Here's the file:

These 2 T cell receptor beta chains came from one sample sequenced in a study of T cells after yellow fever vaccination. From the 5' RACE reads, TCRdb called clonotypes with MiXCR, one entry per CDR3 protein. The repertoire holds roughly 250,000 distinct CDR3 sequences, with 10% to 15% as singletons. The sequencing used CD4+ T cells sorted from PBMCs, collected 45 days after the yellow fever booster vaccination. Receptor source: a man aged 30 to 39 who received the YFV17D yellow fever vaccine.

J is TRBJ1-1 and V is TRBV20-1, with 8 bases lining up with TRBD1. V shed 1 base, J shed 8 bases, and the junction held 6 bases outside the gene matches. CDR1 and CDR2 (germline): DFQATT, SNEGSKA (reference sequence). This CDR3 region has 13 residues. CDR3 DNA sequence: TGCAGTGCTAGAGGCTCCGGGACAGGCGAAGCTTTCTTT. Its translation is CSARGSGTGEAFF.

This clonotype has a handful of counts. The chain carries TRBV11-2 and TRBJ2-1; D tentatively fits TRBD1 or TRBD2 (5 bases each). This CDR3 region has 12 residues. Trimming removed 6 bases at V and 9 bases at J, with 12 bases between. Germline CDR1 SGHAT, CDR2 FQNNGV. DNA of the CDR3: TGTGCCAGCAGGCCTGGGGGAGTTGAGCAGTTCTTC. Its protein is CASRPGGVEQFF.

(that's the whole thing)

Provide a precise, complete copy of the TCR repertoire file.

These 2 T cell receptor beta chains came from one sample sequenced in a study of T cells after yellow fever vaccination. From the 5' RACE reads, TCRdb called clonotypes with MiXCR, one entry per CDR3 protein. The repertoire holds roughly 250,000 distinct CDR3 sequences, with 10% to 15% as singletons. The sequencing used CD4+ T cells sorted from PBMCs, collected 45 days after the yellow fever booster vaccination. Receptor source: a man aged 30 to 39 who received the YFV17D yellow fever vaccine.

J is TRBJ1-1 and V is TRBV20-1, with 8 bases lining up with TRBD1. V shed 1 base, J shed 8 bases, and the junction held 6 bases outside the gene matches. CDR1 and CDR2 (germline): DFQATT, SNEGSKA (reference sequence). This CDR3 region has 13 residues. CDR3 DNA sequence: TGCAGTGCTAGAGGCTCCGGGACAGGCGAAGCTTTCTTT. Its translation is CSARGSGTGEAFF.

This clonotype has a handful of counts. The chain carries TRBV11-2 and TRBJ2-1; D tentatively fits TRBD1 or TRBD2 (5 bases each). This CDR3 region has 12 residues. Trimming removed 6 bases at V and 9 bases at J, with 12 bases between. Germline CDR1 SGHAT, CDR2 FQNNGV. DNA of the CDR3: TGTGCCAGCAGGCCTGGGGGAGTTGAGCAGTTCTTC. Its protein is CASRPGGVEQFF.